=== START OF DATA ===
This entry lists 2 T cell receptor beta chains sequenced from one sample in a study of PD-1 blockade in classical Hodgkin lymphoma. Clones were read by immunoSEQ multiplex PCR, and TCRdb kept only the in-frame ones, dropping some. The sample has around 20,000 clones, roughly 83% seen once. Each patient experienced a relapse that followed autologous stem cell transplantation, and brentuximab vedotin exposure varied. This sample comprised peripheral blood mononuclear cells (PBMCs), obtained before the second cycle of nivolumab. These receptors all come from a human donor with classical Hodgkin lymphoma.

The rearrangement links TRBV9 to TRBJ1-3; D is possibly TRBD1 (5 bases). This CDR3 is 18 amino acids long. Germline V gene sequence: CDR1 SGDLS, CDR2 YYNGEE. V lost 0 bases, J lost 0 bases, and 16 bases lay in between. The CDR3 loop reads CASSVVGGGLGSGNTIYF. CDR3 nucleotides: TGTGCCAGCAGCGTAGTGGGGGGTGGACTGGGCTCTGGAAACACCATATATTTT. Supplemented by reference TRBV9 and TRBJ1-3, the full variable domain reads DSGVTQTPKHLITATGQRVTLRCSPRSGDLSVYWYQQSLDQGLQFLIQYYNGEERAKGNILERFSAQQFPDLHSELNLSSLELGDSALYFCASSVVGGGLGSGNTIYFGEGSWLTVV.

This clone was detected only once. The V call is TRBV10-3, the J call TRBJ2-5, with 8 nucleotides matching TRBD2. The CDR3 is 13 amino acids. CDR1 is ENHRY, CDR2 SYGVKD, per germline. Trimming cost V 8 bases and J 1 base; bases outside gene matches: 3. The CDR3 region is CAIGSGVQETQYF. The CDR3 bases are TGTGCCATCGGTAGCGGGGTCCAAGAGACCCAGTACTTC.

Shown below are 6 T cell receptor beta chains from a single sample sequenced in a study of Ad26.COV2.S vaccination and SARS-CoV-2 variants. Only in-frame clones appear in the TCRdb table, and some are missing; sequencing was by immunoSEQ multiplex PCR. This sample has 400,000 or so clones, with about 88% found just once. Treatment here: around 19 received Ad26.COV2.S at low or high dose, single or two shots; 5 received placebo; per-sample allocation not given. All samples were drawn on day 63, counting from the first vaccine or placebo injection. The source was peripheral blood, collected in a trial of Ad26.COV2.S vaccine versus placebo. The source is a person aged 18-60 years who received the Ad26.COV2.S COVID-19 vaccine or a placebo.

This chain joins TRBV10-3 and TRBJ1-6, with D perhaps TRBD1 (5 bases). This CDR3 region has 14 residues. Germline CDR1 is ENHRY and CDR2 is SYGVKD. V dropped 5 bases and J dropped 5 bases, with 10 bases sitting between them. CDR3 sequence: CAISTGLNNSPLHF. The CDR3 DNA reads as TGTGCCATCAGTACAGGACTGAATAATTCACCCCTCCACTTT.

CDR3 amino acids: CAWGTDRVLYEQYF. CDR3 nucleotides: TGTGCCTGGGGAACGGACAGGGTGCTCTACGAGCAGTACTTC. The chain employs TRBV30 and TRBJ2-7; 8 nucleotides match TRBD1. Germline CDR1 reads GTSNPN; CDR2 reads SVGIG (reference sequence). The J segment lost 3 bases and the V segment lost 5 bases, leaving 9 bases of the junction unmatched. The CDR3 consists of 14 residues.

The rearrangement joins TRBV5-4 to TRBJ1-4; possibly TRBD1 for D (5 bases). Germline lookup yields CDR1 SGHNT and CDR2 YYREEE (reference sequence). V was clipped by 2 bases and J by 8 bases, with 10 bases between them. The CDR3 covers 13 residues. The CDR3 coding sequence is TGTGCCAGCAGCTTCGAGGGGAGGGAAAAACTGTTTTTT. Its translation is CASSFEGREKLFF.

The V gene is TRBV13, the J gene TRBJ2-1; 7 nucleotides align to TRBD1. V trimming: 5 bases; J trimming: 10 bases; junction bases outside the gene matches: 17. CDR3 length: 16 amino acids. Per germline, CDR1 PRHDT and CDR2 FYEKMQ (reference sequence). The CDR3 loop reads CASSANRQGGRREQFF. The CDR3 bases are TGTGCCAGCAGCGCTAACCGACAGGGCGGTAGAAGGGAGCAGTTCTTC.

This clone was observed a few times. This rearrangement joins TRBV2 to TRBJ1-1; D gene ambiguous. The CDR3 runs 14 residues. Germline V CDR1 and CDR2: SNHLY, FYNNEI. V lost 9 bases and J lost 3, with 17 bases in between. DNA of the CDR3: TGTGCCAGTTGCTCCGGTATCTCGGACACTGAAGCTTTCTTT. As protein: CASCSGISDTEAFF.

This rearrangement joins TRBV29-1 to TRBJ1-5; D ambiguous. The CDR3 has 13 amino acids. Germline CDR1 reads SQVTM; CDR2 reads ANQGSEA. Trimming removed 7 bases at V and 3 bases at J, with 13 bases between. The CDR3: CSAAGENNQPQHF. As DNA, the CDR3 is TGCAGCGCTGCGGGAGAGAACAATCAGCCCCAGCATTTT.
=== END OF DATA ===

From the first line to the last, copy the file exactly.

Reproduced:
This entry lists 2 T cell receptor beta chains sequenced from one sample in a study of PD-1 blockade in classical Hodgkin lymphoma. Clones were read by immunoSEQ multiplex PCR, and TCRdb kept only the in-frame ones, dropping some. The sample has around 20,000 clones, roughly 83% seen once. Each patient experienced a relapse that followed autologous stem cell transplantation, and brentuximab vedotin exposure varied. This sample comprised peripheral blood mononuclear cells (PBMCs), obtained before the second cycle of nivolumab. These receptors all come from a human donor with classical Hodgkin lymphoma.

The rearrangement links TRBV9 to TRBJ1-3; D is possibly TRBD1 (5 bases). This CDR3 is 18 amino acids long. Germline V gene sequence: CDR1 SGDLS, CDR2 YYNGEE. V lost 0 bases, J lost 0 bases, and 16 bases lay in between. The CDR3 loop reads CASSVVGGGLGSGNTIYF. CDR3 nucleotides: TGTGCCAGCAGCGTAGTGGGGGGTGGACTGGGCTCTGGAAACACCATATATTTT. Supplemented by reference TRBV9 and TRBJ1-3, the full variable domain reads DSGVTQTPKHLITATGQRVTLRCSPRSGDLSVYWYQQSLDQGLQFLIQYYNGEERAKGNILERFSAQQFPDLHSELNLSSLELGDSALYFCASSVVGGGLGSGNTIYFGEGSWLTVV.

This clone was detected only once. The V call is TRBV10-3, the J call TRBJ2-5, with 8 nucleotides matching TRBD2. The CDR3 is 13 amino acids. CDR1 is ENHRY, CDR2 SYGVKD, per germline. Trimming cost V 8 bases and J 1 base; bases outside gene matches: 3. The CDR3 region is CAIGSGVQETQYF. The CDR3 bases are TGTGCCATCGGTAGCGGGGTCCAAGAGACCCAGTACTTC.

Shown below are 6 T cell receptor beta chains from a single sample sequenced in a study of Ad26.COV2.S vaccination and SARS-CoV-2 variants. Only in-frame clones appear in the TCRdb table, and some are missing; sequencing was by immunoSEQ multiplex PCR. This sample has 400,000 or so clones, with about 88% found just once. Treatment here: around 19 received Ad26.COV2.S at low or high dose, single or two shots; 5 received placebo; per-sample allocation not given. All samples were drawn on day 63, counting from the first vaccine or placebo injection. The source was peripheral blood, collected in a trial of Ad26.COV2.S vaccine versus placebo. The source is a person aged 18-60 years who received the Ad26.COV2.S COVID-19 vaccine or a placebo.

This chain joins TRBV10-3 and TRBJ1-6, with D perhaps TRBD1 (5 bases). This CDR3 region has 14 residues. Germline CDR1 is ENHRY and CDR2 is SYGVKD. V dropped 5 bases and J dropped 5 bases, with 10 bases sitting between them. CDR3 sequence: CAISTGLNNSPLHF. The CDR3 DNA reads as TGTGCCATCAGTACAGGACTGAATAATTCACCCCTCCACTTT.

CDR3 amino acids: CAWGTDRVLYEQYF. CDR3 nucleotides: TGTGCCTGGGGAACGGACAGGGTGCTCTACGAGCAGTACTTC. The chain employs TRBV30 and TRBJ2-7; 8 nucleotides match TRBD1. Germline CDR1 reads GTSNPN; CDR2 reads SVGIG (reference sequence). The J segment lost 3 bases and the V segment lost 5 bases, leaving 9 bases of the junction unmatched. The CDR3 consists of 14 residues.

The rearrangement joins TRBV5-4 to TRBJ1-4; possibly TRBD1 for D (5 bases). Germline lookup yields CDR1 SGHNT and CDR2 YYREEE (reference sequence). V was clipped by 2 bases and J by 8 bases, with 10 bases between them. The CDR3 covers 13 residues. The CDR3 coding sequence is TGTGCCAGCAGCTTCGAGGGGAGGGAAAAACTGTTTTTT. Its translation is CASSFEGREKLFF.

The V gene is TRBV13, the J gene TRBJ2-1; 7 nucleotides align to TRBD1. V trimming: 5 bases; J trimming: 10 bases; junction bases outside the gene matches: 17. CDR3 length: 16 amino acids. Per germline, CDR1 PRHDT and CDR2 FYEKMQ (reference sequence). The CDR3 loop reads CASSANRQGGRREQFF. The CDR3 bases are TGTGCCAGCAGCGCTAACCGACAGGGCGGTAGAAGGGAGCAGTTCTTC.

This clone was observed a few times. This rearrangement joins TRBV2 to TRBJ1-1; D gene ambiguous. The CDR3 runs 14 residues. Germline V CDR1 and CDR2: SNHLY, FYNNEI. V lost 9 bases and J lost 3, with 17 bases in between. DNA of the CDR3: TGTGCCAGTTGCTCCGGTATCTCGGACACTGAAGCTTTCTTT. As protein: CASCSGISDTEAFF.

This rearrangement joins TRBV29-1 to TRBJ1-5; D ambiguous. The CDR3 has 13 amino acids. Germline CDR1 reads SQVTM; CDR2 reads ANQGSEA. Trimming removed 7 bases at V and 3 bases at J, with 13 bases between. The CDR3: CSAAGENNQPQHF. As DNA, the CDR3 is TGCAGCGCTGCGGGAGAGAACAATCAGCCCCAGCATTTT.